With XK, XF, XJ and F-type, design boss Ian Callum has transformed Jaguar from a brand unable to shake off its retro past into something edgier, cooler and altogether more modern. Now his C-X17 concept promises to take things a step further, breaking Jaguar into the crossover SUV market for the first time ever. CAR caught up with Callum ahead of the concept’s official unveil for an in-depth Q&A session. Here’s what he said…
CAR: Is an SUV really the right niche for Jaguar to be targeting?
IC: ‘Five years ago I wouldn’t have said it was right for the brand. I’m a sports-car man and my established view was that a Jaguar needed to be low, but there’s a generation out there whose idea of a must-have car is a crossover, and whole countries know nothing else. I came round to the view that we should try it.’
CAR: How hard was it to design a Jaguar SUV?
IC: ‘The design was quite challenging for us. We inherently want to go down, but now we had the freedom to go up. We had two or three attempts. The silhouette was the most difficult: we didn’t have anything like it, but we couldn’t just borrow it from Land Rover – we’re more sinuous than that. It was tough – even a few millimetres here or there can make such a difference.’
CAR: Did the Range Rover Evoque influence your thinking?
IC: ‘Not at all. We’d have done a design like this whether the Evoque existed or not. I wasn’t mindful of Evoque. I respect it, we’re aware of it…’
CAR: What were you trying to achieve?
IC: ‘We wanted a sense of length and speed, we wanted it to be exciting. You can sense the excitement of these proportions, even though it’s quite pragmatic. We wanted to keep the glass as slim as possible within real-world restraints, and the dramatic roof line is for visual impact and for the aero – you need to extend it as far as you can. I also wanted the stance of a north/south engine and rear-wheel drive – Jaguar’s history.’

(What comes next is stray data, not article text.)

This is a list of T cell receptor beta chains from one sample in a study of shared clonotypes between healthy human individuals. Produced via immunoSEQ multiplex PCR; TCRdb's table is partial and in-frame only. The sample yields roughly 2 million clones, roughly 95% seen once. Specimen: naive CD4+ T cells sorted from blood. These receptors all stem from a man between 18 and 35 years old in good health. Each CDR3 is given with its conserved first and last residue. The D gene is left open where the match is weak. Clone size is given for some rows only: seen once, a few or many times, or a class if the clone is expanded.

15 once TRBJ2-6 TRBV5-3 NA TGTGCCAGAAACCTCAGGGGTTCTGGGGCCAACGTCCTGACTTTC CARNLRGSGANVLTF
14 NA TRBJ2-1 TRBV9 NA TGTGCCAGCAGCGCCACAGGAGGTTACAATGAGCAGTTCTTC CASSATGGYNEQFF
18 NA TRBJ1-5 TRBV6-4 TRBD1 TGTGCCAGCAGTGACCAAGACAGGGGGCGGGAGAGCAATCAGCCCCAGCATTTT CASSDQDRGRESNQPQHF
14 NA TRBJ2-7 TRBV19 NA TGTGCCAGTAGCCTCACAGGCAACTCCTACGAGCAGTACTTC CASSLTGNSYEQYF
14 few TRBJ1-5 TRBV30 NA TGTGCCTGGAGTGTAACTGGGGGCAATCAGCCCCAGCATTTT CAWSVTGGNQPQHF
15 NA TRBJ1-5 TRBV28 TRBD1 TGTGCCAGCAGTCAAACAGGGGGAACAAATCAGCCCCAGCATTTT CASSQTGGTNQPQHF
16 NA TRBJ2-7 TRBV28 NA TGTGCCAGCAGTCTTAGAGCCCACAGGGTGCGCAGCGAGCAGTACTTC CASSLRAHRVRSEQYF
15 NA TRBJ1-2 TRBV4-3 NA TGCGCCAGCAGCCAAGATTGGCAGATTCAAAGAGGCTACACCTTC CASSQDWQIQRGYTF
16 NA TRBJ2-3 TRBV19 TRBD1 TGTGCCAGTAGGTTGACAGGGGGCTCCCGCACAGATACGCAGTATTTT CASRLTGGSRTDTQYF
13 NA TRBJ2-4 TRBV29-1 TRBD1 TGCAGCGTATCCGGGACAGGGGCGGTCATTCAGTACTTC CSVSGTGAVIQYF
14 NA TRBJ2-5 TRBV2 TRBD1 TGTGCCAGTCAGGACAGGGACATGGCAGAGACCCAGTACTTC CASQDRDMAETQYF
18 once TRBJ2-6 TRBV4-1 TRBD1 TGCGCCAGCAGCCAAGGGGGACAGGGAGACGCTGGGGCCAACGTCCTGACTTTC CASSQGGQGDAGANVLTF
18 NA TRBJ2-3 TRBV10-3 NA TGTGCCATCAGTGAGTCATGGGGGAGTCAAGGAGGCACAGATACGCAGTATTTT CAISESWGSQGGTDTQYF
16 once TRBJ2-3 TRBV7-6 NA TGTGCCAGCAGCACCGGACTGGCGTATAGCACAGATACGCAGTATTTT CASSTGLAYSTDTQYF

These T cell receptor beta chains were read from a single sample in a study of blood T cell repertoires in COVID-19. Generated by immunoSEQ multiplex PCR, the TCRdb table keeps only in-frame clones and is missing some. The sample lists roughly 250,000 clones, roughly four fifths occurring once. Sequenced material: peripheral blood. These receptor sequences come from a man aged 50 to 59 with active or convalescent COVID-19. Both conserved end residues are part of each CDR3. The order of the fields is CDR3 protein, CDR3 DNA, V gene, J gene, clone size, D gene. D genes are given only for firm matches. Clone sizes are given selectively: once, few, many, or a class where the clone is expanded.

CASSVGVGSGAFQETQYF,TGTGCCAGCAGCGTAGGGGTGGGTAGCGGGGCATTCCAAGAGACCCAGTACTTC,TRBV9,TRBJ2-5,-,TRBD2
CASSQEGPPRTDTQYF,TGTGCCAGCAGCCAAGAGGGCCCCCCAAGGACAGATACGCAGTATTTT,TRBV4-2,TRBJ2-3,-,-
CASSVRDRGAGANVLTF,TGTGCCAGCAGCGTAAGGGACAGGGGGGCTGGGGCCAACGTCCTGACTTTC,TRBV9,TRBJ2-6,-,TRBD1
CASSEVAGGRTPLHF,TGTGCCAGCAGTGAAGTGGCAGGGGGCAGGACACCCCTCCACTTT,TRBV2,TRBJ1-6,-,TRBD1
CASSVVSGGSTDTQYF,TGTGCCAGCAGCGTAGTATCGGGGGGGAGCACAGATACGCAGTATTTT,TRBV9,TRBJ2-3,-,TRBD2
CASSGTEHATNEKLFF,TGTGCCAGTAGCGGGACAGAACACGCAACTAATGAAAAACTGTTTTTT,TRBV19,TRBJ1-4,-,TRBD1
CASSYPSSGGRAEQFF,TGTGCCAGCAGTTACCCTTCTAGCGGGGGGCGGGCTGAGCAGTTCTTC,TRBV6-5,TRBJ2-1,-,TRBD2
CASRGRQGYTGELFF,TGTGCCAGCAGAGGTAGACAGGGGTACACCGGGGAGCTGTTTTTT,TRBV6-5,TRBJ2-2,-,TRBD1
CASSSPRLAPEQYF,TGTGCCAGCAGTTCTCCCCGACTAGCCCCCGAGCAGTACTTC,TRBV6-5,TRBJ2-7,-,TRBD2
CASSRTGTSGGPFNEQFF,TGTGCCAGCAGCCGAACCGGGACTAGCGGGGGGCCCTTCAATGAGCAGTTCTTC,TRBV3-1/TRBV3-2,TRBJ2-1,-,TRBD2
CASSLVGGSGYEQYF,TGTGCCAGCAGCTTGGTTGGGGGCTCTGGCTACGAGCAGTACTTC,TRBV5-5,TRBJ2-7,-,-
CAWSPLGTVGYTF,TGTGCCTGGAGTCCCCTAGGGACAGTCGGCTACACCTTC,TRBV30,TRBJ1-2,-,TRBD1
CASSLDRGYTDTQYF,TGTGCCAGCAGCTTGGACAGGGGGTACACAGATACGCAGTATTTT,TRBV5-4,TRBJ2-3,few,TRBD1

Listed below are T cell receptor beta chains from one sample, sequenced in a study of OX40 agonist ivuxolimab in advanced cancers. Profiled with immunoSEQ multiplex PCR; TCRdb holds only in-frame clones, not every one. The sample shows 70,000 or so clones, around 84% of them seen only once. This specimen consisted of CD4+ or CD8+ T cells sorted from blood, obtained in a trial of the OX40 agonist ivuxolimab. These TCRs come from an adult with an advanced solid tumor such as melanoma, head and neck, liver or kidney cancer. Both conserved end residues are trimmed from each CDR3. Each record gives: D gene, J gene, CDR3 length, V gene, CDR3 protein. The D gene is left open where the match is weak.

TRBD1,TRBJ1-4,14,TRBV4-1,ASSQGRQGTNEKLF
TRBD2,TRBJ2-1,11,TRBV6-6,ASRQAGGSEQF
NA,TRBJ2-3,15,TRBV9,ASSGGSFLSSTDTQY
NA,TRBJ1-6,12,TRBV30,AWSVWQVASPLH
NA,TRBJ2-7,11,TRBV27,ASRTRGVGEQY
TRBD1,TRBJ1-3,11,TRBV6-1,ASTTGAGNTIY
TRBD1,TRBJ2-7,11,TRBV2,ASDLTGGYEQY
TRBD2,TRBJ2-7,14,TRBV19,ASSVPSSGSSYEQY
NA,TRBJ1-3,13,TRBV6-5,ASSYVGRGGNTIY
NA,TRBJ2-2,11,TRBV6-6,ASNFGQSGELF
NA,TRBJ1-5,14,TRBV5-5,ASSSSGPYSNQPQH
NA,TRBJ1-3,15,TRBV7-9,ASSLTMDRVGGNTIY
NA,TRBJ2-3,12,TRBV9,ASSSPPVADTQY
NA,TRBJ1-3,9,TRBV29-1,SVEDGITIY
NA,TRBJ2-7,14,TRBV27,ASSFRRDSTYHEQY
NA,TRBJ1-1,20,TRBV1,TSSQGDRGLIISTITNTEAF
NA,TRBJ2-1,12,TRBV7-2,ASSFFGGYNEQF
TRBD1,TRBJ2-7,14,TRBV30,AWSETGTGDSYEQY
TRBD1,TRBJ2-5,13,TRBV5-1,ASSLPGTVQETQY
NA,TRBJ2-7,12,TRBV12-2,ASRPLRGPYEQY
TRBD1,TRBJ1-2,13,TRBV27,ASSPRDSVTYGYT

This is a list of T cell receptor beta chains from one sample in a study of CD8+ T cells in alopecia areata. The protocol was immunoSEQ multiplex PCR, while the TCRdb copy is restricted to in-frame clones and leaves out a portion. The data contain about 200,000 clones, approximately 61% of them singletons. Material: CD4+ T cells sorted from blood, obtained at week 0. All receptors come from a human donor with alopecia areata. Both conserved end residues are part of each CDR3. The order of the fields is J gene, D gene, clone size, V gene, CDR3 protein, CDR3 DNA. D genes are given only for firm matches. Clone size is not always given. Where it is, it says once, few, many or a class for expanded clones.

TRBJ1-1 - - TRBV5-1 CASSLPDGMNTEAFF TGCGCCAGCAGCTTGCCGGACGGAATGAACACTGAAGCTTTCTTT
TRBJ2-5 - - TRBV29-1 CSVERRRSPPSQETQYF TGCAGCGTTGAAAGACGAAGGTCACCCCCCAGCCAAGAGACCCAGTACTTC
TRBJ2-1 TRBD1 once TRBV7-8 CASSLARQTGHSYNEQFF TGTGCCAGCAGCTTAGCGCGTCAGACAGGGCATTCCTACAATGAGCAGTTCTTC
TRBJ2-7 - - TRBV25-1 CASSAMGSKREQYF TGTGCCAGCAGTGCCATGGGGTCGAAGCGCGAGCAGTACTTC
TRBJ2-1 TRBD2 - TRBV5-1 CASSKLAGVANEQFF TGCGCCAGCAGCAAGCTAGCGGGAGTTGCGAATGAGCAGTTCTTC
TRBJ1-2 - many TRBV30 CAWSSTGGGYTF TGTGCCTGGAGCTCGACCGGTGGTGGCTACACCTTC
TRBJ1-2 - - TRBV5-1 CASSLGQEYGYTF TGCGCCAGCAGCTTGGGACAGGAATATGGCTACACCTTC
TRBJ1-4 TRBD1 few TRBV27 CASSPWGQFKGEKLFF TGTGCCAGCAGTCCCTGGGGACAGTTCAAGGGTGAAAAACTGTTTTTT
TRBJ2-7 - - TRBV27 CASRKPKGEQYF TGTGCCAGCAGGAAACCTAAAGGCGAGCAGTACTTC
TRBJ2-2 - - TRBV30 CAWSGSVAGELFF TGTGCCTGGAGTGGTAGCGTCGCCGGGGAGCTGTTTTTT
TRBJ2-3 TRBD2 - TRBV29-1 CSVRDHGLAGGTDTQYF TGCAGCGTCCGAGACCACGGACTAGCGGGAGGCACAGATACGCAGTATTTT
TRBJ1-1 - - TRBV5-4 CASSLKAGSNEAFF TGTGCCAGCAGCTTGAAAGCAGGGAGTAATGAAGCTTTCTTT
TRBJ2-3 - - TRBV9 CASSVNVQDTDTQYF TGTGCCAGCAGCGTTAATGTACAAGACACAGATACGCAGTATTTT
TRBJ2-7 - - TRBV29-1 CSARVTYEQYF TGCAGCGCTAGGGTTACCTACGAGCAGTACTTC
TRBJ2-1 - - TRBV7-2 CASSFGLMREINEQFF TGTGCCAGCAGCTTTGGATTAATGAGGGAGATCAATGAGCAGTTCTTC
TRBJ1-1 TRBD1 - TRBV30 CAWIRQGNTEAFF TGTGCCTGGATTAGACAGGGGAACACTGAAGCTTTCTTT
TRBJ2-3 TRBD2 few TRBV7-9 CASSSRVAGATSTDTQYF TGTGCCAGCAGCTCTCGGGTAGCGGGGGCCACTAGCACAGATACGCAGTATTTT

CAR: How big are those wheels? They look huge!
IC: ‘As designers we’ve allowed ourselves the indulgence of 23-inch wheels, but they are far from inconceivable.’
CAR: How much off-road capability would a production version of the C-X17 need to have?
IC: ‘If you design a car with the suggestion of off-road capability, you need to fulfill that to a certain extent. Does it need to be as good as a Land Rover? No. Do you need to put multiple diffs and complexity in there? No. But people don’t understand how good our [ie Jaguar Land Rover] off-road capability is.
CAR: To what extent does the C-X17 need to be practical?
IC: We’ll have this eternal debate about package and style. You have to approach the package in a balanced way – if you have to take a bit of volume out of the interior to help the exterior, I’d say do it. If you want to take something home from B&Q every weekend, this won’t be for you, but if you take the kids to school and have fun, maybe you need to drive over a field, it will be.’
CAR: How likely is the C-X17 to make production?
IC: ‘Concept cars have to shout in an environment where there’s a lot of other things going on, but I don’t like to disappoint people with concepts, that’s all I’ll say!’